A while back I saw a film by Amber Films called ‘A funny thing happened on the way to Utopia’ about T Dan Smith – the Newcastle City Council leader in the Sixties who was later jailed for corruption. The film itself was in some ways a rather clumsy Eighties Channel Four effort that blended a dialogue between film makers about a documentary they were making about T Dan Smith (with interviews with the man himself) and a drama about a character based on T Dan Smith. At the same time the format was a strangely effective way of examining a complex tale and a complex man, from a number of differing angles and viewpoints.
T Dan Smith himself was a mesmeric interviewee. Although the evidence against him on corruption was hard to refute he could have convinced you of just about anything. If you want to see him in action the Amber Film is not too easy to find (I can’t find any extracts on the web) – however there is some good archive footage on real player on this BBC site.
When he set out his wider political analysis and strategy it was striking and compelling. In essence his view was that if you have a small number of driven, intelligent and like-minded people who have a clear strategy and understanding – but who are flexible on tactics – you can capture institutions and you can change the world.
However, having said that – forget about changing the UK from the centre. The London and national establishment is too entrenched. They will absorb you and you will fail – every time. By comparison establishing a strong powerbase in the regions is child’s play. You can then change the country by building up strong regions which creates pressure on the centre to devolve. If you achieve that you can bypass the national establishment and create a new Britain made up of powerful and confident regions.
He nearly succeeded as well.
He first put some brio and ambition into North East politics and governance by setting his sights on turning Newcastle into the Milan of the North. In his mind there was no reason why the North East couldn’t emulate Milan – a European industrial power house that embraced modernism, industry, the future and an appetite for life. A city that was quasi-independent from the deadening and opaque institutions, the establishment webs, of the nation-state.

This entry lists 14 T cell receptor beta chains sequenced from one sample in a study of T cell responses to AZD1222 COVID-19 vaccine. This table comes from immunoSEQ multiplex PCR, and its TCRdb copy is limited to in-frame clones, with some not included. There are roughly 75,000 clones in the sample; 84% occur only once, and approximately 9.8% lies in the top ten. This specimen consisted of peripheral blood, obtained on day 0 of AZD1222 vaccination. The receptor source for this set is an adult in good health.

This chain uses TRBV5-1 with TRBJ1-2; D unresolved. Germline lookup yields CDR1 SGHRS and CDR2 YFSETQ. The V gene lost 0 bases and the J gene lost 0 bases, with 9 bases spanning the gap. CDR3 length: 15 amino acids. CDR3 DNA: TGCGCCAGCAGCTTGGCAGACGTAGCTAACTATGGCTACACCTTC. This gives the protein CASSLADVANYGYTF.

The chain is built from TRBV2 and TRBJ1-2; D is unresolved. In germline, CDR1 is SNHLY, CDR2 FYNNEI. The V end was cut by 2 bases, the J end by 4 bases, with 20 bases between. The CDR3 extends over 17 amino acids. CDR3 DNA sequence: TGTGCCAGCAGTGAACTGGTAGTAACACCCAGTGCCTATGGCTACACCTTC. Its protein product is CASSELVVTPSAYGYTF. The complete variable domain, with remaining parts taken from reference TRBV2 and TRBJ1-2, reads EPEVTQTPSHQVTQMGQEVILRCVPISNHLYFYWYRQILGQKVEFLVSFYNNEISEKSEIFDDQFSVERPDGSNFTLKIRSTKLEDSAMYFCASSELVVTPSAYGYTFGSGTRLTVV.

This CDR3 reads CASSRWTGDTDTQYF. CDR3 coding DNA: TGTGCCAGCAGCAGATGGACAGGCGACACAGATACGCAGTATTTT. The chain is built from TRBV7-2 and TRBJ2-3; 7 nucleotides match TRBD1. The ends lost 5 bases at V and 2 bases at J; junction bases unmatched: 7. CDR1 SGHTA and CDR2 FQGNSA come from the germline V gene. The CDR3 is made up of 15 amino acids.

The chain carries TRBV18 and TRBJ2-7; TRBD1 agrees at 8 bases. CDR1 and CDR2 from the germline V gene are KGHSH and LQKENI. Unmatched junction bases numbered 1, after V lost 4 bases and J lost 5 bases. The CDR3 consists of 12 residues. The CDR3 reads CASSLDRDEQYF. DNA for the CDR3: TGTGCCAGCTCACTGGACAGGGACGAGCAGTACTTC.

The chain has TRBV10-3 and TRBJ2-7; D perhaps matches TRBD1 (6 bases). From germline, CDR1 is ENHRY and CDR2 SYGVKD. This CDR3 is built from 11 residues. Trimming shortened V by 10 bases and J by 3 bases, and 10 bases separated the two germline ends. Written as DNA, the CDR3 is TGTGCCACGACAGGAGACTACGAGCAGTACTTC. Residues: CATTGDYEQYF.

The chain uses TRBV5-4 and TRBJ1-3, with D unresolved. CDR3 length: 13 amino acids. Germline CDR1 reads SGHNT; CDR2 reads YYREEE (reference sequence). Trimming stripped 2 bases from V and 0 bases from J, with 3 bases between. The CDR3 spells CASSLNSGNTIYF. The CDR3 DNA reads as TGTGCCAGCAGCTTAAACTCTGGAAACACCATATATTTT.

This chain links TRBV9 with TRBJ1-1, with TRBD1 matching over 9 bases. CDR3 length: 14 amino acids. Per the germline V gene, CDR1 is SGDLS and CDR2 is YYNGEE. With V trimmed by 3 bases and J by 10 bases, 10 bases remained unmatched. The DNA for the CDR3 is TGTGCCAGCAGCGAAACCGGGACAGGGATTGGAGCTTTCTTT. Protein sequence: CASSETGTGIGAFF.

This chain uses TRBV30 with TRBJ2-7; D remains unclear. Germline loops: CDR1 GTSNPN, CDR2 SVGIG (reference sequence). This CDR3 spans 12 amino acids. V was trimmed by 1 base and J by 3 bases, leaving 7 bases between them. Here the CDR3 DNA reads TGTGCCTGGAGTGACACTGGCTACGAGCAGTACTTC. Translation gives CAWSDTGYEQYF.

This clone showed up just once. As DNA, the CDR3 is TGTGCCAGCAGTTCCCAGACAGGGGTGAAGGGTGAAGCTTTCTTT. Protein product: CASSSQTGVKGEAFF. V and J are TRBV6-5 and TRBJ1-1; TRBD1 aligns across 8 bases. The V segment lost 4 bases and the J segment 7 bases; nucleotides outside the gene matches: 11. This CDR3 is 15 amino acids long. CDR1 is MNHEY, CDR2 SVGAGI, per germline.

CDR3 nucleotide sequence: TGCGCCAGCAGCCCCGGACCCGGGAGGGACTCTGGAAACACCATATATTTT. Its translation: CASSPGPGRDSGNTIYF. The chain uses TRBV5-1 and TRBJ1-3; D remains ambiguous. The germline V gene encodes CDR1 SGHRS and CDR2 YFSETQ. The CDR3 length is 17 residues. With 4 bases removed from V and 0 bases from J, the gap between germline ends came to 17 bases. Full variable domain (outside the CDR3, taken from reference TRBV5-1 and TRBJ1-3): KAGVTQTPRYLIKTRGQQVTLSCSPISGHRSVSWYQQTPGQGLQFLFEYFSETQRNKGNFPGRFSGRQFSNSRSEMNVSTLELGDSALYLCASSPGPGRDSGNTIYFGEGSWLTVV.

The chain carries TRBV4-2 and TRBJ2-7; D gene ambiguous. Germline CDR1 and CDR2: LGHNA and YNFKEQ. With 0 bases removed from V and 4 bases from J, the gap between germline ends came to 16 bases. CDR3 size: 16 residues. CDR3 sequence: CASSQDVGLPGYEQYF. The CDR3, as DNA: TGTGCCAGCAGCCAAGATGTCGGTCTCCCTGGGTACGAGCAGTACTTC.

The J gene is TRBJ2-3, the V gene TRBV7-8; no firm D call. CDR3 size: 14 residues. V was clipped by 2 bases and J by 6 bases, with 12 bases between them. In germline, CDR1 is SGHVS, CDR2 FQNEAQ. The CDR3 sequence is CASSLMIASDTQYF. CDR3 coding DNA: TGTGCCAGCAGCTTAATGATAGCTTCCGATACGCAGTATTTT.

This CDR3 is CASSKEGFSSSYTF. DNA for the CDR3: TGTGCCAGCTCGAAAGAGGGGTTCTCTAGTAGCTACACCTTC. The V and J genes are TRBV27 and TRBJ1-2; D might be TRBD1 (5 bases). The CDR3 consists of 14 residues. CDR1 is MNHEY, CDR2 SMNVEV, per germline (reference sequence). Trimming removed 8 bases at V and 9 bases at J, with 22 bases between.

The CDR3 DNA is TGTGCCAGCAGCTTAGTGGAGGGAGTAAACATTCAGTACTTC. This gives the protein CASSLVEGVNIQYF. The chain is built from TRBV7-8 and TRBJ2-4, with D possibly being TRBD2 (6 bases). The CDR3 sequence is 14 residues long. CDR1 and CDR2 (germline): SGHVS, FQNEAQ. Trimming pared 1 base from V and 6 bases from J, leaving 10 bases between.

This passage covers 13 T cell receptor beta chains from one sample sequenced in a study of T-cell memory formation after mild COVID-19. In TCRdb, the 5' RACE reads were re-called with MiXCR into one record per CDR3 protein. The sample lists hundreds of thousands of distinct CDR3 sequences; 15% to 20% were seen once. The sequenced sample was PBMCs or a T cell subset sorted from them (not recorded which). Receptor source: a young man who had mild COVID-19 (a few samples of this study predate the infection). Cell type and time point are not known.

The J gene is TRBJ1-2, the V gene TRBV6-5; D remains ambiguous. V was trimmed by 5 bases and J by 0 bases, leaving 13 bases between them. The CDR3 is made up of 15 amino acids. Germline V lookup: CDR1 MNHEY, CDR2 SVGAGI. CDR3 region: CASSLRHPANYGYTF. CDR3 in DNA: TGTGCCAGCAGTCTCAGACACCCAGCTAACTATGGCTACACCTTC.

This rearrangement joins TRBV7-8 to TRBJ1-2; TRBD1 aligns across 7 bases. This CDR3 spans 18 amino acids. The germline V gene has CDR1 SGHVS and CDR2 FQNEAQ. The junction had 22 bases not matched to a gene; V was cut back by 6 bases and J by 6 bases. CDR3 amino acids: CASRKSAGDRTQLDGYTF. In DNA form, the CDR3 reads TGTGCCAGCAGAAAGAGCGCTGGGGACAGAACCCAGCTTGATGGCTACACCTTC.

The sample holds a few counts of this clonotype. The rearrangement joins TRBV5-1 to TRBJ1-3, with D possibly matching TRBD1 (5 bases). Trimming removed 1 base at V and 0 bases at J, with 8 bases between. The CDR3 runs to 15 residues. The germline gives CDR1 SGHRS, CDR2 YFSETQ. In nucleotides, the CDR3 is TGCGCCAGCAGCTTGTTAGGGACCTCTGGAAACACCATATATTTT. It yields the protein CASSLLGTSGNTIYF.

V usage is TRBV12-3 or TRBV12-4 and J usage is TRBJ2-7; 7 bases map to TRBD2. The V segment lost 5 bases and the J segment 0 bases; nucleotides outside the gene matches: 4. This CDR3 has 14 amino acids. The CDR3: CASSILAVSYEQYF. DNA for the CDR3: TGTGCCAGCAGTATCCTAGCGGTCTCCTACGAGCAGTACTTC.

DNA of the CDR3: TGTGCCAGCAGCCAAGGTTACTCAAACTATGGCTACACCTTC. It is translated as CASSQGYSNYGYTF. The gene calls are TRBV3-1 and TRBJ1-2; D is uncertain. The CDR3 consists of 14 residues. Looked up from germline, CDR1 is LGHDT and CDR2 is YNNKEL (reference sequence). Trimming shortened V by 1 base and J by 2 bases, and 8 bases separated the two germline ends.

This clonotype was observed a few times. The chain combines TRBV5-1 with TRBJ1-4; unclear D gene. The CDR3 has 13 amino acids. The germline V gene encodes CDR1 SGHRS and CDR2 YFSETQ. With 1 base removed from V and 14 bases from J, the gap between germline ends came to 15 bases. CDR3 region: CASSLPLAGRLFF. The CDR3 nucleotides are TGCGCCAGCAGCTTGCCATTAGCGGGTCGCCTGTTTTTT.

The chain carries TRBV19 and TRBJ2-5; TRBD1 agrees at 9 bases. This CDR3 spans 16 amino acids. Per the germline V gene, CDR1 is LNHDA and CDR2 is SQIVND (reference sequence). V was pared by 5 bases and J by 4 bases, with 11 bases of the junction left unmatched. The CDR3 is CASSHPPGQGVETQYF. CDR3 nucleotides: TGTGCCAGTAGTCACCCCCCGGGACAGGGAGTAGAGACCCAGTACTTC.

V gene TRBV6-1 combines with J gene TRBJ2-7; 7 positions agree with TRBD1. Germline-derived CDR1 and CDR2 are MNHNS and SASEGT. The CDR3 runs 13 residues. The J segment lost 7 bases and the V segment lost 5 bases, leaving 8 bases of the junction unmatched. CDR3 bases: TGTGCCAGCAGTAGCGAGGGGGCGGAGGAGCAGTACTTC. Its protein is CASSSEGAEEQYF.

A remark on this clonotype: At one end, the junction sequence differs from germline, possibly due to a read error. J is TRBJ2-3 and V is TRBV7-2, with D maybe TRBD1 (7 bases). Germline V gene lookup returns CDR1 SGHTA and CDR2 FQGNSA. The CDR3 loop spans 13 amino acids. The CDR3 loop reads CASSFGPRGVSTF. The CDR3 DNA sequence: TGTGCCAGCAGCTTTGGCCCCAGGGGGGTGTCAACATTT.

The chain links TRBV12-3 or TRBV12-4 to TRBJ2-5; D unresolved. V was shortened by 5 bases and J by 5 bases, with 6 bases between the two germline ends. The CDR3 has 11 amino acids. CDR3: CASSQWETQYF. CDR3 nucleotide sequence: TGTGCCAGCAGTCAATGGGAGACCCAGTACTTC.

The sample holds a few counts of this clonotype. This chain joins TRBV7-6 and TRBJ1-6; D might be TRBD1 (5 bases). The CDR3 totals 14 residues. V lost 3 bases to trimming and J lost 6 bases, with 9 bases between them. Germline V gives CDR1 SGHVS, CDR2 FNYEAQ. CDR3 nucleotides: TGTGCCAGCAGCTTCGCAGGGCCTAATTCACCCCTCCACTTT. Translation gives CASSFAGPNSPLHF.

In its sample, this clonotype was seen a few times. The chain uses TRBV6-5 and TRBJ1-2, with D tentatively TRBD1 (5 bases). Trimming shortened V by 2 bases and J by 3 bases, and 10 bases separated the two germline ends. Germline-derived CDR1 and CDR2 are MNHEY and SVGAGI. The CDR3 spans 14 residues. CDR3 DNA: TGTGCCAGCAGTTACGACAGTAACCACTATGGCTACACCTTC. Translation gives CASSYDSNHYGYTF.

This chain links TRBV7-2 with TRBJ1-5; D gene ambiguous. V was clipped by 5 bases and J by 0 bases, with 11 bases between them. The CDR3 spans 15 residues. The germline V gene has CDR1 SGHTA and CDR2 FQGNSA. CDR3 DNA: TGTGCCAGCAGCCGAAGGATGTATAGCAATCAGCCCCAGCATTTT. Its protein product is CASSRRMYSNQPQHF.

The motorways, tower blocks and concrete plazas followed as Newcastle tried to bulldoze and system-build its way into the future.
Having become Mr Newcastle – the mouth of the Tyne – in 1966 T Dan Smith got himself onto a national commission for local Government re-organisation (the Redcliffe-Maud report) and pushed the case for regional government. He was making good progress too. If the report had been fully implemented the country would have been divided up into eight provincial councils (what we would probably now call regional councils). Below the regional councils there would be 58 large, single-tier councils. The exception being the largest urban areas where there would be three super Metropolitan authorities (West Midlands, Greater Manchester and Merseyside). The super Metropolitan authorities would have had lower tier councils below them. This was exactly the kind of structure that T Dan Smith would have taken full advantage of to create powerful regional Government.